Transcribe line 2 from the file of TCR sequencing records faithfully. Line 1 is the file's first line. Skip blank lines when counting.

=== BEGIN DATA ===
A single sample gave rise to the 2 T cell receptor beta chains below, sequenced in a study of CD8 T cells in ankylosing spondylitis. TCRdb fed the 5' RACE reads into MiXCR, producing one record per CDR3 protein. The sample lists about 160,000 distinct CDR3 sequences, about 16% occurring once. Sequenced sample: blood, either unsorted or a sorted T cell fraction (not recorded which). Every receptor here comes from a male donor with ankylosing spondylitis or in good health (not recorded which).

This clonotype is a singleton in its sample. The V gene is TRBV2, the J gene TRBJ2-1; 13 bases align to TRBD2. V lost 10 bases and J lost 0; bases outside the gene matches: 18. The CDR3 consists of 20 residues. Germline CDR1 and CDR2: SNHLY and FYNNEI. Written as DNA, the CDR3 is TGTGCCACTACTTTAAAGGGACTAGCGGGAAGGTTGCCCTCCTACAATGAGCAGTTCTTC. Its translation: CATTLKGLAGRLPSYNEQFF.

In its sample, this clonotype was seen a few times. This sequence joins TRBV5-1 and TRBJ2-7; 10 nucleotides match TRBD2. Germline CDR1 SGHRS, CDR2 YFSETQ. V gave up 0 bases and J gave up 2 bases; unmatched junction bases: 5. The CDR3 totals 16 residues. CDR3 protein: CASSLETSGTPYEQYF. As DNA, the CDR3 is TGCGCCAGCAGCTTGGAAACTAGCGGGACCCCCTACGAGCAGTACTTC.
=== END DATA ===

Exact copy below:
This clonotype is a singleton in its sample. The V gene is TRBV2, the J gene TRBJ2-1; 13 bases align to TRBD2. V lost 10 bases and J lost 0; bases outside the gene matches: 18. The CDR3 consists of 20 residues. Germline CDR1 and CDR2: SNHLY and FYNNEI. Written as DNA, the CDR3 is TGTGCCACTACTTTAAAGGGACTAGCGGGAAGGTTGCCCTCCTACAATGAGCAGTTCTTC. Its translation: CATTLKGLAGRLPSYNEQFF.